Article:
Petrocaribe: The Inefficient Regional Organization


On June 29, 2005, Petrocaribe was created as a vehicle for energy cooperation between Venezuela and several Caribbean states. However, since its founding, the organization has been accused of being a political instrument of the Venezuelan government. Likewise, the organization has lost influence and its commercial capacity. So, what happened to Petrocaribe?

Petrocaribe was promoted by the government of Hugo Chavez (1999-2013) as a revolutionary instrument that would allow consolidation of commercial ties between Venezuela and the Caribbean. One objective proposed during the negotiations was the development and economic and social progress of the Caribbean states. Indeed, Chavez and Caribbean leaders sought to transform Latin American and Caribbean societies via Petrocaribe – making them more just, educated, participatory and supportive. With oil and support from Venezuela, the Caribbean islands could hope to improve their economies and solve some social problems.

At present, Venezuela and 16 other countries have been integrated into the organization. These states benefit from an ease of payments regarding Venezuelan oil imports. The payment system allows the purchase of oil at prices below market price, provides ample time lapses to make the payments, and opens the possibility for the states to use alternative currencies such as food to settle their debts with Venezuela.

From this perspective, one might believe that Petrocaribe is an organization that fosters cooperation and achieves its social objectives. However, the real reason for its inception has political impetus. The Chavez’s foreign policy – which has continued through Nicolas Maduro – consisted in strengthening Latin American and Caribbean states through a political and economic model called Socialism of the 21st century.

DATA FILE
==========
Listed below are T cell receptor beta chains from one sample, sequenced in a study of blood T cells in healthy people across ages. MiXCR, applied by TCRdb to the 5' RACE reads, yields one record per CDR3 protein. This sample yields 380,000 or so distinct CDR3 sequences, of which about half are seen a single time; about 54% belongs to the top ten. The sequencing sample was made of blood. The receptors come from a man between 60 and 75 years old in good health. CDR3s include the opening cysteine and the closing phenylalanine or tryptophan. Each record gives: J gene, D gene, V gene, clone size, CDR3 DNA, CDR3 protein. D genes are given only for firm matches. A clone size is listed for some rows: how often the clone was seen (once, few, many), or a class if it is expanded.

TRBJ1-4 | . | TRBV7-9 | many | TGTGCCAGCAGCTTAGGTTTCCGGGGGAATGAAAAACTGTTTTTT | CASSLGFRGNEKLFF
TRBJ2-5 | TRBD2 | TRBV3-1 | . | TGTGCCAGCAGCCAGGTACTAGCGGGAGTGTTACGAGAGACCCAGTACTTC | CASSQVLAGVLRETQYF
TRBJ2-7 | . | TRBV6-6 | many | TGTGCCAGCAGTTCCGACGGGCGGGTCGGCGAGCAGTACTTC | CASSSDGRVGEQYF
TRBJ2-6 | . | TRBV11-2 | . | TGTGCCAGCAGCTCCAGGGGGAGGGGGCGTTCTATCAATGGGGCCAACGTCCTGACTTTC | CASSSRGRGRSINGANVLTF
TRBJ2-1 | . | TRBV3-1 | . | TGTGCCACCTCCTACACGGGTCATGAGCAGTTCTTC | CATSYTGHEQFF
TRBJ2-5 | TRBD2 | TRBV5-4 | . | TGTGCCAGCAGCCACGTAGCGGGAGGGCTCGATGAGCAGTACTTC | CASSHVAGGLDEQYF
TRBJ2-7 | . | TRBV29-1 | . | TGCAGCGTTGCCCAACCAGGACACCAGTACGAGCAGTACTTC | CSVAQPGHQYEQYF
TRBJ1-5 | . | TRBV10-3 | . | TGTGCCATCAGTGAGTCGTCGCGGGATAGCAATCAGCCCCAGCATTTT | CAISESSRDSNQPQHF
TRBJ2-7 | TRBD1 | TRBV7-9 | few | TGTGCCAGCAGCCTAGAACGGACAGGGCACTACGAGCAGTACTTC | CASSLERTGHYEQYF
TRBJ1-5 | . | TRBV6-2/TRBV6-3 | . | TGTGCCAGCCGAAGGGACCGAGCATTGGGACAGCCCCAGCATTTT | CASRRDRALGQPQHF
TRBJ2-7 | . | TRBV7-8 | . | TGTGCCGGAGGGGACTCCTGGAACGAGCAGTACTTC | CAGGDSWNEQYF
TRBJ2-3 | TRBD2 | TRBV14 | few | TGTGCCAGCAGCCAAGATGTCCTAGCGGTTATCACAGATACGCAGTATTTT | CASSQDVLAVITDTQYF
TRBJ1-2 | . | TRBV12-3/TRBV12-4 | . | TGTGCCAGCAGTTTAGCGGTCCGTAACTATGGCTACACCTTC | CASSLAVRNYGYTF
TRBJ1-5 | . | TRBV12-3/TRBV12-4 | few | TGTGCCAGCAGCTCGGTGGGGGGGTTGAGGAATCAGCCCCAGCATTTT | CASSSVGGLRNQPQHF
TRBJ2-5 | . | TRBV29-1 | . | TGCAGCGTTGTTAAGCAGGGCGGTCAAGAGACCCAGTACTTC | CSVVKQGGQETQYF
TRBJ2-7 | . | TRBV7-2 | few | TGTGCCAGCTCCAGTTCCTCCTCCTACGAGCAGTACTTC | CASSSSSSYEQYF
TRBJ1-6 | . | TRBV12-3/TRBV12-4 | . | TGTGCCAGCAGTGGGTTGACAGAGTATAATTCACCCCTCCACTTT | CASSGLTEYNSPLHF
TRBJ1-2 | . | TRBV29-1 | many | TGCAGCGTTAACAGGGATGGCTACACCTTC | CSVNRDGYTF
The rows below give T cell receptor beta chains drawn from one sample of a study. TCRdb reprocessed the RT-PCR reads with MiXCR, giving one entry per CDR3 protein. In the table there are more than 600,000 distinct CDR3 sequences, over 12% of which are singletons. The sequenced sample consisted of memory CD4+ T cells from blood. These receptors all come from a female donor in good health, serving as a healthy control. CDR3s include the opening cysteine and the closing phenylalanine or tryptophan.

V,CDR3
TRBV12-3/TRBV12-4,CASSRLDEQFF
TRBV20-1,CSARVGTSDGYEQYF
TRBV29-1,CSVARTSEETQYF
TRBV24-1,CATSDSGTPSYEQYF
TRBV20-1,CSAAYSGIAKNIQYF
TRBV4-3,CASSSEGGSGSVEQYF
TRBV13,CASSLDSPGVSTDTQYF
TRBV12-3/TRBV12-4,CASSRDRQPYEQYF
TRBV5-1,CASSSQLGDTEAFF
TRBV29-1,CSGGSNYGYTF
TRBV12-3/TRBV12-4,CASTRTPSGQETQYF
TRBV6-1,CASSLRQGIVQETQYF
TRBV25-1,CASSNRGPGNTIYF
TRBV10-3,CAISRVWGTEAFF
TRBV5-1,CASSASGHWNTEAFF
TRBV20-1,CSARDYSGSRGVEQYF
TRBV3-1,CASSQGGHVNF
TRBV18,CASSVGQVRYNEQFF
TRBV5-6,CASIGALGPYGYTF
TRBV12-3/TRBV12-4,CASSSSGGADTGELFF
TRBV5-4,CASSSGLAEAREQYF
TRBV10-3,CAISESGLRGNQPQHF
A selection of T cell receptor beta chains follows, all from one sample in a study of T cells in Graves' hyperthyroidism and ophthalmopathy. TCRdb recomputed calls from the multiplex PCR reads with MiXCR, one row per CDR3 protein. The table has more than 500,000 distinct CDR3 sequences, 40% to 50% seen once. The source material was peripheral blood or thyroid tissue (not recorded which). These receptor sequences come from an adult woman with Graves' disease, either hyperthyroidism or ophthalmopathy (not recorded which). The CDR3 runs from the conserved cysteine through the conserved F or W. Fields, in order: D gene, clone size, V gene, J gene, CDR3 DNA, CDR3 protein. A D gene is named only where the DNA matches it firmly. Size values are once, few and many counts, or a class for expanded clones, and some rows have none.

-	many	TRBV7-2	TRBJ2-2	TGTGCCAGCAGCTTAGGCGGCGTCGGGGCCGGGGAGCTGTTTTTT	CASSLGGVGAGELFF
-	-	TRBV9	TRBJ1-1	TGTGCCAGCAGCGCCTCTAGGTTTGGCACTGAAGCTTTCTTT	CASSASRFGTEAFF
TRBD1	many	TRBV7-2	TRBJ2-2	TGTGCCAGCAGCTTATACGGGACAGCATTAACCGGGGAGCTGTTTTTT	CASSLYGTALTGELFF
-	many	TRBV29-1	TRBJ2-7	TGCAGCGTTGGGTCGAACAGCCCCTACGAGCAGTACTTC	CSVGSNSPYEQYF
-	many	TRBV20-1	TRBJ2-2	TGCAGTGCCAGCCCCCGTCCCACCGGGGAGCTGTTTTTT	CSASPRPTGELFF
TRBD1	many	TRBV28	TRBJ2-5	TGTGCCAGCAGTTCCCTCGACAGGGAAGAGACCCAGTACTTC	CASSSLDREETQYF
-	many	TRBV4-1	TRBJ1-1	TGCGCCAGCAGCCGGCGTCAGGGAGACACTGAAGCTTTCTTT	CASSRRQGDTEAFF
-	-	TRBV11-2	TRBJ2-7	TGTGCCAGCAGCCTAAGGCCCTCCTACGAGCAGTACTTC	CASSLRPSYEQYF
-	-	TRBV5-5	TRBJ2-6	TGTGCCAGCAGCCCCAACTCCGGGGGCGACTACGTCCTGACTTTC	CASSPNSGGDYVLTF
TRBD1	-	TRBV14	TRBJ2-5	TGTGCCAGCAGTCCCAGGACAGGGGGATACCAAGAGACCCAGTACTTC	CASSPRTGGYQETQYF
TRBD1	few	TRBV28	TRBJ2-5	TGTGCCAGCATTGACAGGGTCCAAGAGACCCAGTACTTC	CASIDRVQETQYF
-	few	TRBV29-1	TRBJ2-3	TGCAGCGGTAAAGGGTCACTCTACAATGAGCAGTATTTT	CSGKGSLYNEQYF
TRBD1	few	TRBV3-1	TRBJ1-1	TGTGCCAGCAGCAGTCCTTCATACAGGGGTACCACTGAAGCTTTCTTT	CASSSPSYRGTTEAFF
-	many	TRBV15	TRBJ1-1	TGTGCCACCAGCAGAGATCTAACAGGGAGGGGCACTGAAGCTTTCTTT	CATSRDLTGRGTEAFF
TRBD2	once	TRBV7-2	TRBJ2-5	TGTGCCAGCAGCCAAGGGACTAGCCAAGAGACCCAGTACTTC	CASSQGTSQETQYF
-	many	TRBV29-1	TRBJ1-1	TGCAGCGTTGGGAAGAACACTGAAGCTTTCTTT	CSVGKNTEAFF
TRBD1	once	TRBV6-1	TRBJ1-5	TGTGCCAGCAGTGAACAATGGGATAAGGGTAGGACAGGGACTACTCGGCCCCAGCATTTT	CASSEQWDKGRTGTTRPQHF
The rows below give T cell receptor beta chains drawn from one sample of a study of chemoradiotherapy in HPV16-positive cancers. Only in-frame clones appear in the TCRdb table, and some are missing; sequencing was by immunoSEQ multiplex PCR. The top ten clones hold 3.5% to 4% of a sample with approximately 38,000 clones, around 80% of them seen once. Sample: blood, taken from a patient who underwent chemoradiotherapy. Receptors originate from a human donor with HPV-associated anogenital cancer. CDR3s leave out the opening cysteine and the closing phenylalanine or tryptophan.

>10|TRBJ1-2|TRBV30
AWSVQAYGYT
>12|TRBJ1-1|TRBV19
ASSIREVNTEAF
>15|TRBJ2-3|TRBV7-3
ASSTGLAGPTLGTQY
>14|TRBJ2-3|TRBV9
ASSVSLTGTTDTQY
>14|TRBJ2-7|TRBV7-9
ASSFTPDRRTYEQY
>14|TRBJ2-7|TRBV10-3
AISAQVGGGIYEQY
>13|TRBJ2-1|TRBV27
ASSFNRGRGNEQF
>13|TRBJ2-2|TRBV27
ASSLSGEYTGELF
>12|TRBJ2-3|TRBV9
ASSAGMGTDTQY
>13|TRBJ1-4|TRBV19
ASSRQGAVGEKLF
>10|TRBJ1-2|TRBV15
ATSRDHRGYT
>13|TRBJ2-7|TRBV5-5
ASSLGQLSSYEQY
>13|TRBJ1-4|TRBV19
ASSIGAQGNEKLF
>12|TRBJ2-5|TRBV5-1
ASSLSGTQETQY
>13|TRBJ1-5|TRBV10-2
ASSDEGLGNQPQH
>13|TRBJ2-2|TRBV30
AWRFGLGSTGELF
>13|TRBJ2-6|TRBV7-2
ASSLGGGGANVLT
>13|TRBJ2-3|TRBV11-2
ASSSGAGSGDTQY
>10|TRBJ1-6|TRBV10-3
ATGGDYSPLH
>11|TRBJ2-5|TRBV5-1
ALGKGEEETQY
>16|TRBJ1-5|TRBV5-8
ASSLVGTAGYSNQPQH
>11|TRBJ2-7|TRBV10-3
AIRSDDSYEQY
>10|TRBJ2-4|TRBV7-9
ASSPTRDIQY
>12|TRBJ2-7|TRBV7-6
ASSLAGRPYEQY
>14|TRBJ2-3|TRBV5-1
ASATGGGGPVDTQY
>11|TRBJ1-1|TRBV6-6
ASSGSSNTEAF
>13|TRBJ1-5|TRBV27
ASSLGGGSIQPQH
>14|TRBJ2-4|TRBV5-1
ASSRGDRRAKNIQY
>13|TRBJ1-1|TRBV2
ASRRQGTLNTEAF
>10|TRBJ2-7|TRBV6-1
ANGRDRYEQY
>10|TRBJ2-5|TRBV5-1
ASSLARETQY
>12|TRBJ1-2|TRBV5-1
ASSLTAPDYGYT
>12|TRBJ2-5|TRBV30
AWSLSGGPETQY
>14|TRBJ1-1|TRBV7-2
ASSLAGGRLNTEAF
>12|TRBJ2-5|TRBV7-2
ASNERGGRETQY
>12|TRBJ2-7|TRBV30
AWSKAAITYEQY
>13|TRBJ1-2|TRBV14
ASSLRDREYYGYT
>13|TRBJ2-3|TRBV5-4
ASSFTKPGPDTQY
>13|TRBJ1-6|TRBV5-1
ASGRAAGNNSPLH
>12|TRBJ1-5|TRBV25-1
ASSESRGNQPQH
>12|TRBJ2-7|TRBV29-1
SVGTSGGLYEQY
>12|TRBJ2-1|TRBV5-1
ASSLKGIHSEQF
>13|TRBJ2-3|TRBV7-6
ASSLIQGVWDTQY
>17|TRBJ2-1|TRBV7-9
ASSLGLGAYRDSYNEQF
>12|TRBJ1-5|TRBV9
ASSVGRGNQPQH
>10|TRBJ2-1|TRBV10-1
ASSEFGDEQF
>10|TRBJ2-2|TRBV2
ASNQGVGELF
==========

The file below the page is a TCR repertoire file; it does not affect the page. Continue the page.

Through providing support to the Caribbean states, Venezuela sought to alienate these states from the influence of the United States and convince them to apply the socialist policies that characterize Venezuela and Cuba. In addition, the agreement created a state of dependence of the Caribbean islands on Venezuelan oil. This has allowed Venezuela to exert pressure on regional governments and force them to support Venezuela in other international organizations, such as the Organization of American States.

At present, however, Petrocaribe has reduced commercial exchange as a result of the fall in the price of oil. During the first seven years after the foundation of the organization, the price of oil increased to a scale never before seen, reaching figures above $120 per barrel.  After 2013, the price of a barrel has decreased and is around $45 to $55. The fall of Venezuelan oil production also affects trade with the Caribbean islands.

As a consequence of the aforementioned commercial loss due to violations of Human Rights in Venezuela, several Caribbean states have reduced their support of Venezuela in the OAS – demonstrating the failure of Venezuelan foreign policy in the last 15 years. Indeed, the creation of Petrocaribe did not give Venezuela economic benefits as even the organization has decreased its commercial exchange. Not only has Caracas failed to transfer the “Socialism of the 21st Century” model to the Caribbean islands, but it also does not maintain the unconditional support of the Caribbean in international organizations.

Venezuela must use oil as a diplomatic mechanism to achieve its objectives. However, the nation must have a coherent and realistic foreign policy through which it could obtain economic benefits and/or true allies in the Caribbean region.